By Amy Silverman
By Olivia LaVecchia
By Monica Alonzo and Stephen Lemons
By Chris Parker
By Michael Lacey
By Weston Phippen
Pronghorns of a Dilemma
I never cease to be amazed at the media's propensity toward slanted coverage of subjects that would seem to much better serve the public if offered in a more objective manner ("Boom, Boom on the Range," Jeremy Voas, November 21). I found it particularly instructive to compare the New Times piece with "Nomads of the Desert--Sonoran Pronghorn" (Arizona Wildlife Views, John Hervert, February 1996). Both articles contain the identical photo as appeared on the New Times cover, but the latter article makes no reference to the water hole illustrated being a bomb crater--is it in fact a bomb crater, or a natural water hole identified as a bomb crater for journalistic impact? Hervert's article, in fact, makes no reference at all to the gunnery range, or its impact one way or another on the Sonoran pronghorn. While New Times' article appears intended to portray the Sonoran pronghorn as in the precarious state of conceivably being wiped out by bombing-range activity, Hervert states in his article, "It appears that Sonoran pronghorn have increased in number." While the New Times article portrays artificial water sources as "fast-food stands for predators," or "possibly because they are staked out by predators," Hervert's article states, "Perhaps the presence of free-standing water may act to reduce predation on pronghorn." At least both articles do point out, and agree that, "cholla fruit is believed to provide much of the pronghorn's water needs," and it was at least gratifying that New Times did point out that "there is no evidence that military activity has ever killed or injured a Sonoran pronghorn," that the range has "had the effect of insulating Sonoran pronghorn and other wildlife," and "the irony that weapons of mass destruction might indirectly nurture an endangered species."
One point New Times did raise that I feel deserves further exploration and consideration is the question of whether certain "subspecies" really are, in fact, a subspecies (or just a local adaptation to environmental conditions), and does it make sense to exert heroic measures to protect and preserve allegedly endangered pronghorn, bighorn, etc., in isolated areas with marginally suitable conditions for their survival, when larger unendangered populations of the same species exist elsewhere in areas more conducive to their long-term survival. Why protect an isolated population of pronghorn forced to marginally survive on cholla fruit when there are thriving populations in the high desert grasslands for which the species is more naturally adapted? It seems the very people who support the theory of evolution are most averse to letting nature's "survival of the fittest" play out naturally, and insist on preserving all species from extinction, whatever the cost or logic involved.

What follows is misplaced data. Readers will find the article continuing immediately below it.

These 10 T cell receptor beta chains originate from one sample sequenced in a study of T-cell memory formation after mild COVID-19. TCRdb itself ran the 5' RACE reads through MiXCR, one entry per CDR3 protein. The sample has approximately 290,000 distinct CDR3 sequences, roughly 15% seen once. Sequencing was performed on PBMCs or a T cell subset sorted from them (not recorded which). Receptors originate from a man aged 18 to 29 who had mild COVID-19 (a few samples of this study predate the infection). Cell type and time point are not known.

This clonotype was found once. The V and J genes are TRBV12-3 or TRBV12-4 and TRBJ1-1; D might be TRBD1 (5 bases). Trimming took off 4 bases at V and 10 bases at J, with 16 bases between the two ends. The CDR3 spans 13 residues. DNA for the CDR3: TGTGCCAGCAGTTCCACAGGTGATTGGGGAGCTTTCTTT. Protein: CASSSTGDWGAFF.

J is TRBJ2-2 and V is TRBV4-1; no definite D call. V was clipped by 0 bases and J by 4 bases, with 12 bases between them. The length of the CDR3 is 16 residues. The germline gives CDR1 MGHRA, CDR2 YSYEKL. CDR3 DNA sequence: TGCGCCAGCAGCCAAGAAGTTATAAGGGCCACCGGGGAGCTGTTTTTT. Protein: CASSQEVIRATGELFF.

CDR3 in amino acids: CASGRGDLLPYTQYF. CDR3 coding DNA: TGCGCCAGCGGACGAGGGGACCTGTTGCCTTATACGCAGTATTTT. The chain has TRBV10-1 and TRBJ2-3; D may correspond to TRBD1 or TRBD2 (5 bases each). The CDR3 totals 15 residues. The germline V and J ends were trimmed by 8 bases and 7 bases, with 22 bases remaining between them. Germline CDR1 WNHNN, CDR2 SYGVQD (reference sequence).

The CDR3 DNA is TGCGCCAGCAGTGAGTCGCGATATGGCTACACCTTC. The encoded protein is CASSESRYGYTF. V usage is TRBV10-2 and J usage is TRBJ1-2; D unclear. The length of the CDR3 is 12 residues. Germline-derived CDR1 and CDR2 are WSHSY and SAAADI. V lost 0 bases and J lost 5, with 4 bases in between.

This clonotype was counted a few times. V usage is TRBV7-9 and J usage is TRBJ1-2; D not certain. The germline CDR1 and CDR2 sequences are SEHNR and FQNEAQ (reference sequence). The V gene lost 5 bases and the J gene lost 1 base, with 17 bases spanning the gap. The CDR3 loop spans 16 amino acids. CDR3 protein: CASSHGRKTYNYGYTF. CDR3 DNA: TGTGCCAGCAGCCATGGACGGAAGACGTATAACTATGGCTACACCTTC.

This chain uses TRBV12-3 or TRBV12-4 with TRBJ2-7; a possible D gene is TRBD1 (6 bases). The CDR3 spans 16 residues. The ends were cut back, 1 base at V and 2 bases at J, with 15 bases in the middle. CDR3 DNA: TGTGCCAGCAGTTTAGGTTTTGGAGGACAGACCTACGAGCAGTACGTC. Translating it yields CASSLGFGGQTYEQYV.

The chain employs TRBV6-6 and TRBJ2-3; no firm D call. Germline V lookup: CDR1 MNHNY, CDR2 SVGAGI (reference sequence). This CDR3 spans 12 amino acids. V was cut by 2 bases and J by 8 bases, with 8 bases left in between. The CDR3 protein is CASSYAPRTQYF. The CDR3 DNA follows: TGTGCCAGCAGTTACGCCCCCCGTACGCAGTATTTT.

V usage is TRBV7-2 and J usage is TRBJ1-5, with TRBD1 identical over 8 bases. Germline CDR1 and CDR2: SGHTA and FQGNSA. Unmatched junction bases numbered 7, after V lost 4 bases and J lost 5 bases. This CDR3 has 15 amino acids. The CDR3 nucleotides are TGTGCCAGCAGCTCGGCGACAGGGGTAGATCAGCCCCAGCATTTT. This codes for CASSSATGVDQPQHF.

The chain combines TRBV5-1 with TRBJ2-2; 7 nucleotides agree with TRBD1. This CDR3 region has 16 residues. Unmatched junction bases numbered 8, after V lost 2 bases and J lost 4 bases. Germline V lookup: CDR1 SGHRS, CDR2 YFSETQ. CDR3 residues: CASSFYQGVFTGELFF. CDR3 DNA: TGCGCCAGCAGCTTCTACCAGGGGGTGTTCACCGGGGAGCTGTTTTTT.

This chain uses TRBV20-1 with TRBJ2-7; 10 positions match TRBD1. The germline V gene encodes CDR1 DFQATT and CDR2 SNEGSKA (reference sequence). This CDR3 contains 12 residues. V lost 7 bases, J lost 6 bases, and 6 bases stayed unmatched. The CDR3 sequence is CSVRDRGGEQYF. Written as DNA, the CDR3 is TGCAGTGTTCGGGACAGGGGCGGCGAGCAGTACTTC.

Jeremy Voas responds: The photo in question is of an antelope at a water-filled bomb crater. John Hervert has identified it as such, even if the editor of Wildlife Views chose not to. Luke Air Force Base officials agree that the water source near High Explosive Hill is a bomb crater.
In his February article, Hervert does state that "it appears that Sonoran pronghorn have increased in number." But he wrote that article months before it was published, and at that time he had yet to see the effect of prolonged drought on the pronghorn; none of the fawns born in the spring survived the summer. Hervert has since estimated the U.S. population at as few as 80.
While Hervert may believe that water sources may not encourage predation, other biologists I interviewed believe otherwise; "fast-food stands for predators" is a direct quote from Luke biologist Bruce Eilerts.
Tender Loving Scare
New Times' follow-up story on the death of Donald Ellison ("Sins of Commission, Paul Rubin, November 21), the psychotic Vietnam veteran who died on the streets, may have rattled a few cages in the mental-health profession. Though the article did much to highlight the possibility of negligence on the part of Arizona's mental-health referral agency, ComCare, the agency seems to be an old hand at this. Just three years ago, a 30-something dually diagnosed SMI mentally retarded man with an IQ of approximately 60 walked away from a day care treatment to which he'd been referred by ComCare. He, too, like Donald Ellison, collapsed on a Tempe street on a 112-degree day in June. He died a few days later.
Like Ellison, the man was admitted into a program where he was unsupervised. Like Ellison, the precedent-setting Arnold v. Sarn case guaranteed him that right to walk away by himself, though he was unable to care for himself in most respects. How many more times will this happen?
Kim M. Casale
This letter is specifically for David Holthouse and his "Regarding Henry" piece (Coda, November 21). It is obvious that Holthouse knows nothing about Henry Rollins. Henry Rollins has always been himself no matter what. Where was Holthouse during Rollins' first spoken-word tour in the '80s? All of the singers and bands of the early punk movement have died or sold out, with only Danzig and Rollins still doing their thing. Has Holthouse ever listened to the words of that generation of music? If he did, he most certainly didn't understand the political message, double entendre, sarcasm that was prevalent in the scene at the time.